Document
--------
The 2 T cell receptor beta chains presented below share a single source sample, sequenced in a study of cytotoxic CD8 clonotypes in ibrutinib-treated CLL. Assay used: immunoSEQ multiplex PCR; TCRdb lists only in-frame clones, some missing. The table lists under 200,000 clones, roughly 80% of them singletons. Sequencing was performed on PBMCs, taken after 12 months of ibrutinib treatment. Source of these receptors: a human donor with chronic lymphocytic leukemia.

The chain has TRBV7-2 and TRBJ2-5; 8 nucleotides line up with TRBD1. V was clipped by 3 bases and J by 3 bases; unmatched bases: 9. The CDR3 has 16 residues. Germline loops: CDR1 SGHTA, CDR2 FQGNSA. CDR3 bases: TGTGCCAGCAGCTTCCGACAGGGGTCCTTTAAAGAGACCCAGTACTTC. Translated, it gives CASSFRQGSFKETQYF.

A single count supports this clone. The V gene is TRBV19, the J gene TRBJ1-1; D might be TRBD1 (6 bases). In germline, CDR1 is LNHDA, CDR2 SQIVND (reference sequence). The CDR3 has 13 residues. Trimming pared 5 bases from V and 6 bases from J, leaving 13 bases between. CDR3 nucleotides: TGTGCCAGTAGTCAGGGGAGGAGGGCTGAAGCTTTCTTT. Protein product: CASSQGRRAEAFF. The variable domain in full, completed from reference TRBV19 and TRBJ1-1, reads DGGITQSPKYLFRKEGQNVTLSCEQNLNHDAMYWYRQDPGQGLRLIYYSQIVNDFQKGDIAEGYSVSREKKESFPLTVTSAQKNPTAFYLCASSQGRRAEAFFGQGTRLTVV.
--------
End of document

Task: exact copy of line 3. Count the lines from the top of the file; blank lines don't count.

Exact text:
A single count supports this clone. The V gene is TRBV19, the J gene TRBJ1-1; D might be TRBD1 (6 bases). In germline, CDR1 is LNHDA, CDR2 SQIVND (reference sequence). The CDR3 has 13 residues. Trimming pared 5 bases from V and 6 bases from J, leaving 13 bases between. CDR3 nucleotides: TGTGCCAGTAGTCAGGGGAGGAGGGCTGAAGCTTTCTTT. Protein product: CASSQGRRAEAFF. The variable domain in full, completed from reference TRBV19 and TRBJ1-1, reads DGGITQSPKYLFRKEGQNVTLSCEQNLNHDAMYWYRQDPGQGLRLIYYSQIVNDFQKGDIAEGYSVSREKKESFPLTVTSAQKNPTAFYLCASSQGRRAEAFFGQGTRLTVV.